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Last Updated: Friday, 8 February 2008, 12:38 GMT
A key moment in Europe's space journey
By Jonathan Amos
Science reporter, BBC News, Kennedy Space Center

Shuttle launches with Columbus (Esa)
Europe is dependent on others for human space activities

And so, finally, Columbus has begun its voyage.

Tucked away inside Atlantis' cargo bay, the European science lab thundered off the Kennedy pad and raced skywards for a rendezvous and docking with the International Space Station on Saturday.

The gathered VIPs and Nasa workers roared their approval. The parked cars hooted as the vibration from the ascending orbiter set off their alarms.

The moment has been a long time coming. Even in its current guise, Columbus should have been on-station six years ago.

There was time-slip because the Russians had financial concerns in the early days of the ISS project, and then there was the enforced delay resulting from the 2003 shuttle disaster.

But for those with longer memories, Columbus had an even earlier guise, as part of the ill-fated Freedom Space Station project that was considered (but never built) to counter what the Soviets were doing in orbit with Mir.

So Columbus has already had a long journey; and now, within a week or so, the first science experiments should at last be up and running inside the module.

Europe's position

The microgravity work is expected to have benefits across a huge range of products and processes on Earth - helping researchers develop new materials, drugs, and crops.

For Europe, it is a key time in its exploration of space - and in the development of ambition.

Columbus (Esa)
Total length - 6.8m
Diameter - 4.5m
Volume - 75 cu m
Launch mass - 12.8t
Operation - 3 crew
Cabin temp - 16-27C
Total power - 20kW

For the first time, Europe will be running human spaceflight operations itself, commanding Columbus and the astronauts inside from a control centre in Oberpfaffenhofen in Germany.

The module's installation will mean Europe becomes a full member of the ISS project; and this will trigger a series "rights and obligations".

Among the rights are crew spaces - one six-month residency on the platform every two years. Among the obligations is Europe's commitment to keep the station functioning through the provision of logistics; and this requires Europe to fly a new cargo ship to the station about once every 18 months.

The first 20-tonne Automated Transfer Vehicle, as it is known, is itself now just weeks away from launch.

And in many ways, despite all the hullabaloo over Columbus, this new vehicle may actually turn out be the more important of Europe's two big contributions to the ISS.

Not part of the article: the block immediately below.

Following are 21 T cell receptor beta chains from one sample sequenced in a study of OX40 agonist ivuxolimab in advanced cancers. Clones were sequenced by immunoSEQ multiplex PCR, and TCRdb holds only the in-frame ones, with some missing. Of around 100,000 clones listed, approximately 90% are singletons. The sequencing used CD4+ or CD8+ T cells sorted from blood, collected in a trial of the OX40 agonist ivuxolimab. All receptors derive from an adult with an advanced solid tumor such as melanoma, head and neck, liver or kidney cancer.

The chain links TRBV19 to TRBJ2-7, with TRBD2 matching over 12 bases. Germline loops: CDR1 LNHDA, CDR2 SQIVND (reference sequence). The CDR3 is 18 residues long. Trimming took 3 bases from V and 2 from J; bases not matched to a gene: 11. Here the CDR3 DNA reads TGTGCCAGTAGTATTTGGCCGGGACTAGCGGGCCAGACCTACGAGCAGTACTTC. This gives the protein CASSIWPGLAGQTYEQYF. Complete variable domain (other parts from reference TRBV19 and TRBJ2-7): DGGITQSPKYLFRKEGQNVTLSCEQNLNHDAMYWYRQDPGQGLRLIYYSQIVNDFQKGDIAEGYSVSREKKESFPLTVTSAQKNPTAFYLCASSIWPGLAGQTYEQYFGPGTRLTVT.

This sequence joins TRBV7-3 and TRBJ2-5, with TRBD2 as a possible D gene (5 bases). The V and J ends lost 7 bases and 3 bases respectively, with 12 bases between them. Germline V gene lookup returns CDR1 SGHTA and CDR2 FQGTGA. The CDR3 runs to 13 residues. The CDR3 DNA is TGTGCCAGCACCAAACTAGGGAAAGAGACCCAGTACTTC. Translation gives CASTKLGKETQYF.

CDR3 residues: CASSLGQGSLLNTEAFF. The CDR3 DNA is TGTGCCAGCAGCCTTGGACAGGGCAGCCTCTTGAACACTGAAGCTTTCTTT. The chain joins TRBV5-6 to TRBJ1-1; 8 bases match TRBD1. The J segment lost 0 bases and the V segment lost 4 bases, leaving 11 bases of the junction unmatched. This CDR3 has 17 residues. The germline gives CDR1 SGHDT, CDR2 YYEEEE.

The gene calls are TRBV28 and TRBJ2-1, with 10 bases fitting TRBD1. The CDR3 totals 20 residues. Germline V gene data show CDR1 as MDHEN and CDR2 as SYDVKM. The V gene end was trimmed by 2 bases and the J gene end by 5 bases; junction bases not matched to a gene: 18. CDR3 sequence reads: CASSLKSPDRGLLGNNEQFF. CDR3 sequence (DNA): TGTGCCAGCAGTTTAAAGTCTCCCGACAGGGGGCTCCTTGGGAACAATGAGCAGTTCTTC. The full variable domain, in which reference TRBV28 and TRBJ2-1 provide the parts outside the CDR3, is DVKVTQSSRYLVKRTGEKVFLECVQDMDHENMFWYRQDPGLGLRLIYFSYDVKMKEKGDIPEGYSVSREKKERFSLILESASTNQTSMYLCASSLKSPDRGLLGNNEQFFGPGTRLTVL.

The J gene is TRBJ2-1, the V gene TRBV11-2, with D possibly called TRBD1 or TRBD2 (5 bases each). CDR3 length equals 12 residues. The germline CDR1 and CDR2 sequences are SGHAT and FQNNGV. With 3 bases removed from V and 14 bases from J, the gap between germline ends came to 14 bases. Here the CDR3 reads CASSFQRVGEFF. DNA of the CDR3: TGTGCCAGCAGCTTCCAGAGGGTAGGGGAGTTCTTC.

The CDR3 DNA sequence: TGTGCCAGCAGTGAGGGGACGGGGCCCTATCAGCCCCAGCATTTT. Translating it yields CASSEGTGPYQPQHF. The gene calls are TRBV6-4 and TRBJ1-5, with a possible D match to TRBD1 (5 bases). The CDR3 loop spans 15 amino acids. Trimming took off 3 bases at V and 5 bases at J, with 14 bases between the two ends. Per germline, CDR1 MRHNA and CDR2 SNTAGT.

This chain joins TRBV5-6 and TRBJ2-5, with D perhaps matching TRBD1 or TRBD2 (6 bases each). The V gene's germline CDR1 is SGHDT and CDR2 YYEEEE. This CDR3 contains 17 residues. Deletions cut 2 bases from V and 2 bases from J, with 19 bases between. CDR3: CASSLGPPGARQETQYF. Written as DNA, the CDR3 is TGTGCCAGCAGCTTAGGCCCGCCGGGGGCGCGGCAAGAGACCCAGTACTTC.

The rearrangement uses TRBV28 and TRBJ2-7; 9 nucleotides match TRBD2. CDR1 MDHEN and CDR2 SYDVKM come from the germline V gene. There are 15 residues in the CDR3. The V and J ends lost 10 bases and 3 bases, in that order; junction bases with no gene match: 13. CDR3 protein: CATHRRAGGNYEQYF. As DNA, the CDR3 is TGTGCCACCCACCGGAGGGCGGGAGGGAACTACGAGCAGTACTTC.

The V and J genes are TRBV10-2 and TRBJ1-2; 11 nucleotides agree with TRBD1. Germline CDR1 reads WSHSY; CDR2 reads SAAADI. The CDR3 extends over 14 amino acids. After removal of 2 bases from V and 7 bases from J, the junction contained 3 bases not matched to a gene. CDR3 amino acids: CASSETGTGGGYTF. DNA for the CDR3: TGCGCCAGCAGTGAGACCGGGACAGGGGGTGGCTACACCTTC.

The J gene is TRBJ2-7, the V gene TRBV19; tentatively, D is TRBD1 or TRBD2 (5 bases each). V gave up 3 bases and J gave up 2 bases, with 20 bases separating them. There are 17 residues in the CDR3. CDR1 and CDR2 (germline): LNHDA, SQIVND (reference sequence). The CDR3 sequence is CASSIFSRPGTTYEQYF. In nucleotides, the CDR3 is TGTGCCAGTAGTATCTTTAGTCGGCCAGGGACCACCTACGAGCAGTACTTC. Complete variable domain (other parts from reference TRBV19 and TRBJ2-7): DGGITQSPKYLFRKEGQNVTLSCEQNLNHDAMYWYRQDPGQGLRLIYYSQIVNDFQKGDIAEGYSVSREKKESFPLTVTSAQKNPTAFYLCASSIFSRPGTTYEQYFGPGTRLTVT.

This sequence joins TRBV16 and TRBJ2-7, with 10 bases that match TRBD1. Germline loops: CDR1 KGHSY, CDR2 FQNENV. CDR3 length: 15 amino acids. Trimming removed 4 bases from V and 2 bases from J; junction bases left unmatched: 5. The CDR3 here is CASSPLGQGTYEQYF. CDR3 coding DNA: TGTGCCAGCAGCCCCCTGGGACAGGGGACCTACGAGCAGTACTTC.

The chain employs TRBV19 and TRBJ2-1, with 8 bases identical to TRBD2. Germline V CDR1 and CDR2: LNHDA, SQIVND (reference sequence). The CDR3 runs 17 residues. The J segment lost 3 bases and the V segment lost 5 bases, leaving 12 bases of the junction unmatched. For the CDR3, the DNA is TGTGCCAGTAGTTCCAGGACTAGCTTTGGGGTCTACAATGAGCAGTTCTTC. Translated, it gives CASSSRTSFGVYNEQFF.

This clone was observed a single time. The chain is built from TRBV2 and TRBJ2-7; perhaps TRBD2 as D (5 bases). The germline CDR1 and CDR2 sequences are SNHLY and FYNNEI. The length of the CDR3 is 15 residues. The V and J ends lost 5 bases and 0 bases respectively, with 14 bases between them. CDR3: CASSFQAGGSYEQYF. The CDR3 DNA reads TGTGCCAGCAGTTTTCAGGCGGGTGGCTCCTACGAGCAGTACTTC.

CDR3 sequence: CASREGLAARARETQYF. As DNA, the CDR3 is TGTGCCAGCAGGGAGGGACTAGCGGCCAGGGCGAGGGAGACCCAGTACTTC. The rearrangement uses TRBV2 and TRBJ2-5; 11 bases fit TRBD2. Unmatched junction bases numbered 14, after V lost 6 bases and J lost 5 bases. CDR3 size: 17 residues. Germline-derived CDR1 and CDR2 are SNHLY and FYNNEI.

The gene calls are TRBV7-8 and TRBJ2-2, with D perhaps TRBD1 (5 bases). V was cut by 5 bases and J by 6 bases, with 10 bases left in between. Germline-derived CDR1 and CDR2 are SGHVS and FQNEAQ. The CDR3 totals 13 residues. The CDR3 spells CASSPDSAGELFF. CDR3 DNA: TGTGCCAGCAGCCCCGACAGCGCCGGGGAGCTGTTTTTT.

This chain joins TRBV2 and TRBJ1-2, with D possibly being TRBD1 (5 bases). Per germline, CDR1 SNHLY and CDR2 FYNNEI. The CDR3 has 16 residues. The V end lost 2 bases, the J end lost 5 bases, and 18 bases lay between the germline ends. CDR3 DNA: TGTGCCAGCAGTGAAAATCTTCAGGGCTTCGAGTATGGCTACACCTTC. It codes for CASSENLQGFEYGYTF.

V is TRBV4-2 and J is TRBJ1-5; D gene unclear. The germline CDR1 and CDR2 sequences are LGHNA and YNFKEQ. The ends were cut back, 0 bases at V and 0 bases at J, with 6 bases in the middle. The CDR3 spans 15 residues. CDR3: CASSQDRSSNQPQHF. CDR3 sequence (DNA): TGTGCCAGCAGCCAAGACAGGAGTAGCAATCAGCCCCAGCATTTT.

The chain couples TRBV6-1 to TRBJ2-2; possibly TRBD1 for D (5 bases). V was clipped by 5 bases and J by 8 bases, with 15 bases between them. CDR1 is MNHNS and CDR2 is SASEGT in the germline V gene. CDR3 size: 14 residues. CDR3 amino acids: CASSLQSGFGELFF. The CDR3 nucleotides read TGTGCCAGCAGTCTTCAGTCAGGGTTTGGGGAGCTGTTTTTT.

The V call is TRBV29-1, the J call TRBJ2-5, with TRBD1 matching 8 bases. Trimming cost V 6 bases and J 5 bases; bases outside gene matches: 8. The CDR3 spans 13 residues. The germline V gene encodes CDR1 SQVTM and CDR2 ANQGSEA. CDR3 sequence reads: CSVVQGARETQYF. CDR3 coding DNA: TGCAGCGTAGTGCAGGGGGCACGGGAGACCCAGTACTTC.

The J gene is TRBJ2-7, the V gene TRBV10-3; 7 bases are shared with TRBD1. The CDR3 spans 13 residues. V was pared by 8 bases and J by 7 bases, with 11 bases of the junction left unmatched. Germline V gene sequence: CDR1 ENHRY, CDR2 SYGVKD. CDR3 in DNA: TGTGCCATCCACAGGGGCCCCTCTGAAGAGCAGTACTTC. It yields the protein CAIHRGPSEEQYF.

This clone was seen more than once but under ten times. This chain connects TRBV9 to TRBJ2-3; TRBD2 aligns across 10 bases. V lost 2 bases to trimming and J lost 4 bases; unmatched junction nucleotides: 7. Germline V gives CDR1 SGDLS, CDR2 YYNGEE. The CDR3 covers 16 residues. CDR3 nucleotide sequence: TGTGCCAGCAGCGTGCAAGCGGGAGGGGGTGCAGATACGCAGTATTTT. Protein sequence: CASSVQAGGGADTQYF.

Independent access

Yes, Columbus remains the focus for now; it should be flying overhead for at least 10 more years. But for many in this game, the future of human space activities lies beyond low-Earth orbit - going to the Moon and perhaps Mars.

And the ATV brings new enabling technologies - automatic rendezvous and docking - that should play a part in this expanded future.

ATV in thermal vacuum test (Esa)
ATV will resupply the ISS with up to 7,500kg of cargo
Deliveries will include science equipment, food and clothing
Large tanks can transport vital air, water and fuel supplies
ATV project's estimated cost is about 1.3bn euros (0.9bn)
At least four craft will follow the maiden ATV - Jules Verne
Named after the author who wrote about fantastic journeys

At the moment, Europe has to rely on the Americans and the Russians for everything it wants to do in space with humans. No Esa astronaut can get into orbit without the shuttle or the Russian Soyuz.

And so this November, the director general of the European Space Agency, Jean Jacques Dordain, will ask ministers to give him money to investigate further technologies that could be incorporated into an independent, European crew transportation system.

In the first instance, this is likely to be re-entry technologies - how to bring humans safely back to Earth once they have been in space.

"The question is: will Europe embark on the development of a human transportation system or not?" he pondered as he spoke to European journalists after the successful launch of Columbus.

"On my part, Europe cannot be dependent forever; I don't see how Europe can chose today to say 'we shall be dependent forever'.

"And if Europe says what I say, let's start to build up the technologies which are necessary not to be dependent in the future."

Just when you have reached the brow of the hill, you realise just how much further you still have to go.

Lift-off for Columbus science lab
07 Feb 08 |  Science/Nature
Space freighter given launch date
06 Feb 08 |  Science/Nature
Columbus: Sky-high science
06 Feb 08 |  Science/Nature
Columbus: Europe's orbital outpost
06 Dec 07 |  Science/Nature
Europe set for major space campaign
15 Oct 07 |  Science/Nature

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